Not all the 42 banks were able to meet Central Bank of Kenya’s directive to disclose shareholding structure by close of yesterday, a check by The Standard by press time can reveal.
In what may open a can of worms between the regulator and the bankers, all the three banks under receivership - Chase Bank, Imperial Bank and Dubai Bank- had not posted on their websites their shareholding structure.
CBK said last evening that since the deadline was midnight, it was early to conclude that some lenders had not met the deadline or talk about the punitive measures for the banks that have failed to comply.
Others who had not posted the shareholding structure by the time we went to press included lower-tier lenders such as Bank of India, First Community Bank, United Bank of Africa and among other mid-sized banks.
However, there were lower-tier lenders such as Habib Bank, Middle East Bank Kenya, Prime Bank, Jamii Bora, Guardian bank and Bank of Baroda who had complied.
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“We confirm that no other shareholder holds five per cent or more shares in the Bank of Baroda (Kenya) Ltd. The Managing Director and Deputy Managing Director of Bank of Baroda (Kenya) are holding one share each under ex-officio capacity,” discloses Bank of Baroda in its shareholding structure.
Credit Bank also provided the structure and went further to disclose that since the bank is currently raising more capital through private placement, its current shareholding is subject to change.
The July 20, directive for banks to disclose top shareholders on their websites was issued by CBK Governor Dr Patrick Njoroge in what was expected to help lift the corporate veil on banks.
In the directive, the governor had directed that banks will have to regularly update their shareholding, including those who hold at least five per cent of the bank.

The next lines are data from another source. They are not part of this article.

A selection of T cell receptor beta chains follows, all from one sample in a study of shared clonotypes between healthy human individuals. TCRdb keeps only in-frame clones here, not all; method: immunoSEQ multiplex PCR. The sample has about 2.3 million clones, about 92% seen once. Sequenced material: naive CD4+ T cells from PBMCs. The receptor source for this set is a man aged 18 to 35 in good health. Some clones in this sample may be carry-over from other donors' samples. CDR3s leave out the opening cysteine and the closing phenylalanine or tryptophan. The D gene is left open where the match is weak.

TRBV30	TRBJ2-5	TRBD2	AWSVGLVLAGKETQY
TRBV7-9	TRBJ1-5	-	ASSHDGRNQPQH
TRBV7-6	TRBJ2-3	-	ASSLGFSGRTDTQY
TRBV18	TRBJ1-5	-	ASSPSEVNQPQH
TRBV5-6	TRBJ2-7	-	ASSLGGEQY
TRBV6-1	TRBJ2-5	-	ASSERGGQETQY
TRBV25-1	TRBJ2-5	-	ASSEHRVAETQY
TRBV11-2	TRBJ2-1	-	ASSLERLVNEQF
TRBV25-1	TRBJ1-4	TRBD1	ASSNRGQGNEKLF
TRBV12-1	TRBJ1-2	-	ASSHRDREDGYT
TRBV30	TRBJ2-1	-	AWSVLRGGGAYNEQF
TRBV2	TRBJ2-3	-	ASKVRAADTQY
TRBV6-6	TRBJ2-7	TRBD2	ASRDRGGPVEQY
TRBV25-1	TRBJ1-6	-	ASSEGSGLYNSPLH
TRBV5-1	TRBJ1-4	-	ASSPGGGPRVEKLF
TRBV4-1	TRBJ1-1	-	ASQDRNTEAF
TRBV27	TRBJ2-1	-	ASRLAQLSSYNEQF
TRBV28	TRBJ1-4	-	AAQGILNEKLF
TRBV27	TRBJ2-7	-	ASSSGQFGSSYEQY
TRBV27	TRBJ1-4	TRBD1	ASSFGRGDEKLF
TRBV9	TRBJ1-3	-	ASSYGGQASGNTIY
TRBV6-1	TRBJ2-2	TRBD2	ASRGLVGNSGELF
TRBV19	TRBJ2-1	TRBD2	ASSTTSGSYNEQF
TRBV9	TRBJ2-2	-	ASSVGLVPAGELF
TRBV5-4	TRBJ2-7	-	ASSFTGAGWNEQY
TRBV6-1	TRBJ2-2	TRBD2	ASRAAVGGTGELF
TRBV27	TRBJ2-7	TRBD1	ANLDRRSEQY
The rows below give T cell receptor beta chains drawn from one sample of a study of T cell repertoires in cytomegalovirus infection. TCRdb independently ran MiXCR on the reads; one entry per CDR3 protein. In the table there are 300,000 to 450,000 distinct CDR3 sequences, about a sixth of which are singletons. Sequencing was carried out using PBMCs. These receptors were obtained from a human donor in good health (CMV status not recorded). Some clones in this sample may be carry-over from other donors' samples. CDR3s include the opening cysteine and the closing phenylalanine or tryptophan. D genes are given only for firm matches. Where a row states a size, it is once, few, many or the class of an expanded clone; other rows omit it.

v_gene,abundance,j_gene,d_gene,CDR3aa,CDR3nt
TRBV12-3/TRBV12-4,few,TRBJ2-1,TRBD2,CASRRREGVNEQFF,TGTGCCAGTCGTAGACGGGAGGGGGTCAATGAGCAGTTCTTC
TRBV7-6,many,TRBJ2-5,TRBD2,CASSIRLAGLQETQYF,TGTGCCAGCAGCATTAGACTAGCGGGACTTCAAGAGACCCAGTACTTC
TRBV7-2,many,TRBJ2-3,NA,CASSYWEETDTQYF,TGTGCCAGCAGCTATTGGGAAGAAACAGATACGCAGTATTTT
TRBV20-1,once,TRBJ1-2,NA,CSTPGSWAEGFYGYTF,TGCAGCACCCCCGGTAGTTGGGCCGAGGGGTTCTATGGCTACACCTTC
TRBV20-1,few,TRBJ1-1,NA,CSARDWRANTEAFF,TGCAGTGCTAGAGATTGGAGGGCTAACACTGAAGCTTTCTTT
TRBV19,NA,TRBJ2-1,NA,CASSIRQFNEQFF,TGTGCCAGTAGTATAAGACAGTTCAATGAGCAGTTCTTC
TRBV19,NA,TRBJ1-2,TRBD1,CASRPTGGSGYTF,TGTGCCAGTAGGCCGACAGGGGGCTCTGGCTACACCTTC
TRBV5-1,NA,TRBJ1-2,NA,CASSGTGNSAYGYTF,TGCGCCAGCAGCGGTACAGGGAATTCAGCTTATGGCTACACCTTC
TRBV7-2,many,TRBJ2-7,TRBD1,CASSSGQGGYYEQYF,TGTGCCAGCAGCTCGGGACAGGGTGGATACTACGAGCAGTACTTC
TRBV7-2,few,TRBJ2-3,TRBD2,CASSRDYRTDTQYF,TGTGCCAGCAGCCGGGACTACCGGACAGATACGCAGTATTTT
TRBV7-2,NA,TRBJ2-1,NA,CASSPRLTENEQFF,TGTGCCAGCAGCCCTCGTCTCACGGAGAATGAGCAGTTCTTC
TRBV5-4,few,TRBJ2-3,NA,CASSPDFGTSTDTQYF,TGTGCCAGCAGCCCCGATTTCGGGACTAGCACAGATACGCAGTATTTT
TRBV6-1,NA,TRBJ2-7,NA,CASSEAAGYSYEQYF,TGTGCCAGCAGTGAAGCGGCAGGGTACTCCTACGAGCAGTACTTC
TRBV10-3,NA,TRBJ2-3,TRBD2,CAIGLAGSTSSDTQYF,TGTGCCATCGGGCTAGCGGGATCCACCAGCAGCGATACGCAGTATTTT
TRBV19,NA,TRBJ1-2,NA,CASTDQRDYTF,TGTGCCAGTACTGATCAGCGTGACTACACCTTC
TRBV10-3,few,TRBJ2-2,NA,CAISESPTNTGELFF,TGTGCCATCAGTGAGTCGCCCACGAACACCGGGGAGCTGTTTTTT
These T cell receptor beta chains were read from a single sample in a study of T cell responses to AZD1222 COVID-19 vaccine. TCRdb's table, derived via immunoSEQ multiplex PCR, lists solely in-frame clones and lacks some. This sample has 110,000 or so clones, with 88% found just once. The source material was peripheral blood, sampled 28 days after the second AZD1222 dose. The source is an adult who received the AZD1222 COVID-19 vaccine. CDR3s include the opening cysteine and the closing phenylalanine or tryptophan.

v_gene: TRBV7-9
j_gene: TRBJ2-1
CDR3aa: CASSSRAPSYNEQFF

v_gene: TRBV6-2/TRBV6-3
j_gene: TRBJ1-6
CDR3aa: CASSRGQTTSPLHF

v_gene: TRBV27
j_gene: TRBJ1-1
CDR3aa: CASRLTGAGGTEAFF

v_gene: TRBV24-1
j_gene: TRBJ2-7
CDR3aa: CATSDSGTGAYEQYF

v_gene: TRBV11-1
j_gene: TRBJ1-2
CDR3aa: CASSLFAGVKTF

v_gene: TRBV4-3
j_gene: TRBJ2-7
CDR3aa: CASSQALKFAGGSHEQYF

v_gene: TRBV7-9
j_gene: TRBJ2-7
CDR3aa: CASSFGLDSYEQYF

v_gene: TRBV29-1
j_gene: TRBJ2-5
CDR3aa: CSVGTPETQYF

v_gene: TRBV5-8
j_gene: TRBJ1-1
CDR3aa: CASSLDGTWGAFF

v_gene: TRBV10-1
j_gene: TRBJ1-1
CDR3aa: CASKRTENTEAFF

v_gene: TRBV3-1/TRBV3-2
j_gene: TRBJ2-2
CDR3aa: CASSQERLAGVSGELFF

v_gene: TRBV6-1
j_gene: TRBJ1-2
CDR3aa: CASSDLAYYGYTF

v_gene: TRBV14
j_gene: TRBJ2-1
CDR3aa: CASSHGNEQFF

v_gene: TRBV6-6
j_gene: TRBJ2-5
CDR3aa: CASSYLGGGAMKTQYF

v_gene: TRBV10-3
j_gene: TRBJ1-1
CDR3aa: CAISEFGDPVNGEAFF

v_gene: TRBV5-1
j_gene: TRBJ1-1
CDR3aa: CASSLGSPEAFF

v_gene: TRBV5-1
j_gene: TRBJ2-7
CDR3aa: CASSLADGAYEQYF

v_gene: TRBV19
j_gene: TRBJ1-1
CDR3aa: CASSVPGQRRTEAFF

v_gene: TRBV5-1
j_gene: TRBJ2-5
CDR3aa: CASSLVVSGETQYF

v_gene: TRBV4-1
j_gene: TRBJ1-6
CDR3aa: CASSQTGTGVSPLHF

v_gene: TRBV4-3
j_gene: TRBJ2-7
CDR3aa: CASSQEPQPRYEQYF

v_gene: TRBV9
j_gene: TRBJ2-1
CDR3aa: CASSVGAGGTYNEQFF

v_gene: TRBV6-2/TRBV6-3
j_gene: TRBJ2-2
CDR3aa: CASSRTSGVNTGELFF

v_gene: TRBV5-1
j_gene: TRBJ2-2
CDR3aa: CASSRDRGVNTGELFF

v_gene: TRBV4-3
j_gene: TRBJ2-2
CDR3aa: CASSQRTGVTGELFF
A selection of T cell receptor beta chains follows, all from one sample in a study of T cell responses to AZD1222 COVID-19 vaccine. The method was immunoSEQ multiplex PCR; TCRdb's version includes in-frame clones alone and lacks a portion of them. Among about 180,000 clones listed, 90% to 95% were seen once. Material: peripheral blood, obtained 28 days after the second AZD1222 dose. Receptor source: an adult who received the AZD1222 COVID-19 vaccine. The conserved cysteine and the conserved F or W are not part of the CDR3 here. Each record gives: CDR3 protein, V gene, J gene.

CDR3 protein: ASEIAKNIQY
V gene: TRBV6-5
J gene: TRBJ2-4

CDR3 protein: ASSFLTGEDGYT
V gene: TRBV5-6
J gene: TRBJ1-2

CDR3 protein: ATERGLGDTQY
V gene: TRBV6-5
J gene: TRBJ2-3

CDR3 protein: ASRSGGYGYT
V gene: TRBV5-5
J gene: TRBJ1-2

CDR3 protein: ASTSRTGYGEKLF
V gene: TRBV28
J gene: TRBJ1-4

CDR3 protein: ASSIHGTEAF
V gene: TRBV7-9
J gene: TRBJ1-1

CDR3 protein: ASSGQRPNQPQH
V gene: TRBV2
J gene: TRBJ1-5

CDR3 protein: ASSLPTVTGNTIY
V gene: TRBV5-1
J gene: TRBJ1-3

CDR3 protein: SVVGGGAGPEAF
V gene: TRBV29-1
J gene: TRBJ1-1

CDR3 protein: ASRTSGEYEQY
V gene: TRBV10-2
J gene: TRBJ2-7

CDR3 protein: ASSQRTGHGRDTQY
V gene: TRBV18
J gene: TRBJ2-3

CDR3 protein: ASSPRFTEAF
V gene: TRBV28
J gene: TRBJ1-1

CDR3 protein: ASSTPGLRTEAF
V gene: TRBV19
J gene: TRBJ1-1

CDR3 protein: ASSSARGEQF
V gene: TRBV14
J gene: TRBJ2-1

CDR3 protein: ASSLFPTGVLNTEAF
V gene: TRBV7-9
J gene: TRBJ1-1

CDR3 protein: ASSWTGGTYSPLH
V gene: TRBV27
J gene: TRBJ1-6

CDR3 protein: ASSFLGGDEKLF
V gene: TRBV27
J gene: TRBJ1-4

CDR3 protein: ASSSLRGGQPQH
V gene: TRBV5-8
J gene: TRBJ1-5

This is a departure from the current practice where it is only the Nairobi Securities Exchange- listed banks that update their shareholding structure every month.
Banks must comply
According to Kenya Bankers Association CEO Habil Olaka, all banks are supposed to comply with the directive from the regulator.
“This is a directive from CBK. The question on whether or not they (banks) will comply cannot arise,” said Olaka.
However, the August 1 deadline may have passed unnoticed by some lenders, while others chose to package the disclosure in condensed form that may still make their ownership as closely guarded information.
For example, for Fidelity Bank, their disclosure of shareholding only shows ranges of shares and the percentage of people within a given range of shares. It does not give further details on names of the shareholders.
For wholly-owned subsidiaries it would be a long process for a shareholder to establish the shareholding structure. For instance, I&M Bank, which is wholly owned by I&M Holdings Limited, one will have to check shareholding information of the parent company.
“The shareholders of I&M Ltd include Proparco and Deg, two leading European Development Financial Institutions as well as a local and foreign institutions and individual investors,” reads their disclosure. Even for top-tier banks, the level of disclosure may still not be sufficient to lift the corporate veil.
Kenya Commercial Bank, which is the largest in the East African region by asset base, has only listed the shareholder profile as Government, local institutional investors, local individual investors and foreign investors. This is then followed by their number and percentage.
However, Central Bank official told The Standard it was early to comment on whether the level of disclosure was sufficient since the deadline was to lapse last night at 12am before any scrutiny could be done.